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Thread: Turbo Engine Re-Build
11-03-2019, 01:30 PM #16
I believe I would order pistons .004 over the largest cylinder diameter (3.5540) and hone all the bores to 3.5550. That would lead me to a .003 piston to bore tolerance. Does this sound doable?
11-03-2019, 08:59 PM #17
Wait for the pistons to arrive and then the order of battle will look like this;
● Weigh all pistons, pins etc,
● Measure all piston diameters,
build your bob weight map of components mixing and matching to equalize the bob weights of all piston / connecting rod sets,
● Size each bore to the piston you assigned to it in the bob weight calculation process,
● Clean everything and begin assembling.
Life will be happier (not to mention the engine build) and you won't have nasty looking grinding marks on rods you would prefer not to have done those barbaric things to.
Yesterday, 08:09 PM #18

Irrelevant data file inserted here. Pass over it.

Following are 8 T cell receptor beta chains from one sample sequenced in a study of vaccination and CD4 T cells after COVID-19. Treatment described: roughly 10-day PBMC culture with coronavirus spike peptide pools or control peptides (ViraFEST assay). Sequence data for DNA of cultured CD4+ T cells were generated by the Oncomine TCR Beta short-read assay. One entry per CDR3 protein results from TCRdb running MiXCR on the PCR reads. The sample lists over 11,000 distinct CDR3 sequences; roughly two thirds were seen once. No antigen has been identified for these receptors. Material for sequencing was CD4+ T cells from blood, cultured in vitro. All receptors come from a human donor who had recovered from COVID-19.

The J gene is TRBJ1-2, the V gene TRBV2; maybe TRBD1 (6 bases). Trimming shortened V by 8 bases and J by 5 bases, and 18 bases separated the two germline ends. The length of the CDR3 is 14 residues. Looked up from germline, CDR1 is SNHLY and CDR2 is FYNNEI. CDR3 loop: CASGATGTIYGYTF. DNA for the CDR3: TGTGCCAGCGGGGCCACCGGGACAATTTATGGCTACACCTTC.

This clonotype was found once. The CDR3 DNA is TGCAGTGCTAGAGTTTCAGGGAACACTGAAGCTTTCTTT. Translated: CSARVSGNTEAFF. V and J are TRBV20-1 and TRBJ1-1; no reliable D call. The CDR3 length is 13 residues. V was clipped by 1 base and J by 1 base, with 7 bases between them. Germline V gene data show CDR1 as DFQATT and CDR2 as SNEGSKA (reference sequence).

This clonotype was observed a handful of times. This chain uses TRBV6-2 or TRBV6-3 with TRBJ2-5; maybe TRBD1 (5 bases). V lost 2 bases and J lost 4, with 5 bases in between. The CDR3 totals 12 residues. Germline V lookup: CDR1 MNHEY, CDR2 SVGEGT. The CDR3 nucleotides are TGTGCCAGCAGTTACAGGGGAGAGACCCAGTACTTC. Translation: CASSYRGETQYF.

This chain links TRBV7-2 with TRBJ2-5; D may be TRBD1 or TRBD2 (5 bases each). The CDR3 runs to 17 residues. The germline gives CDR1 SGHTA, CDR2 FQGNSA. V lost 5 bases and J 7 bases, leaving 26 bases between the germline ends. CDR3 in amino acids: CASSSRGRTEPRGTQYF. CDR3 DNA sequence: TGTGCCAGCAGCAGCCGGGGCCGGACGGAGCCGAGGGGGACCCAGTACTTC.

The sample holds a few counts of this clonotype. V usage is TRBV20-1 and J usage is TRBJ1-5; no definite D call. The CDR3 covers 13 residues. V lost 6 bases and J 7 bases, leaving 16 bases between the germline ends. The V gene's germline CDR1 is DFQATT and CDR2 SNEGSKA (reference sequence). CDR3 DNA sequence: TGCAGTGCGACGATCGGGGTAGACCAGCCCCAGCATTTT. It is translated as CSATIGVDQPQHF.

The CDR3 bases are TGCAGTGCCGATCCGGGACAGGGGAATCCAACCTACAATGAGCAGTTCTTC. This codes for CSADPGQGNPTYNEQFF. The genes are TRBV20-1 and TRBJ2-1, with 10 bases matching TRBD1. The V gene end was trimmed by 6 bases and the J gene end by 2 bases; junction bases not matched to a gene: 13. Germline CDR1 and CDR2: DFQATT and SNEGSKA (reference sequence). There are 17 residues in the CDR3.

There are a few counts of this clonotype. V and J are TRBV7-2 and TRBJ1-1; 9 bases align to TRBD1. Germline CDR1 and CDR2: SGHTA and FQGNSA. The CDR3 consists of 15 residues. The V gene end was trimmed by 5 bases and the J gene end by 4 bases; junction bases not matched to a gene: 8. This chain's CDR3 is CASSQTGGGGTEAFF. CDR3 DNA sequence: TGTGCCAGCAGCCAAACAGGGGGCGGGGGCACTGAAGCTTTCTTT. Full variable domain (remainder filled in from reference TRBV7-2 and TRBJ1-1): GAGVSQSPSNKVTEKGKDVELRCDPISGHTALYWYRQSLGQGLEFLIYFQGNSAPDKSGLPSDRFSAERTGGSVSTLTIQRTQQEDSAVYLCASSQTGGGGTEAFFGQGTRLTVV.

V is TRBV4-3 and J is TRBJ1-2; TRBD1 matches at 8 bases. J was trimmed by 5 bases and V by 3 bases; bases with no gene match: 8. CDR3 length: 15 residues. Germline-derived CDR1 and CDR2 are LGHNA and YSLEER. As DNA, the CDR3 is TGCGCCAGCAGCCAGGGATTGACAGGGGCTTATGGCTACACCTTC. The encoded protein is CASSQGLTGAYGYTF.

Here we go! I’m taking my chances on a tube front from Rock Solid Motorsports as well.
Yesterday, 08:18 PM #19
Today, 12:11 AM #20
If your largest measured bore dimension is 3.554 (as you documented) you need to allow for the hone to clean up that largest bore also. That means about an additional 0.001" needs to be removed from the liner bringing it to a diameter of 3.555 inches. Because a standard bore is 3.552 inches the cleaned up bores are actually 0.003" over standard bore (3.552).
Piston manufactures actually cut piston to wall (PTW) clearance into the finished piston so you don't have to or want to do the mental gymnastics to add the PTW clearances to get a finished bore size. The manufacturer already did it for you. That said because of manufacturing variances even on premium CNC manufactured billet pistons like Gibtec's, you can still detect small differences of less than 0.001 inches. This is the reason you still want to fit each piston to its final bore exactly the same as we pin fit wrist pins to pistons.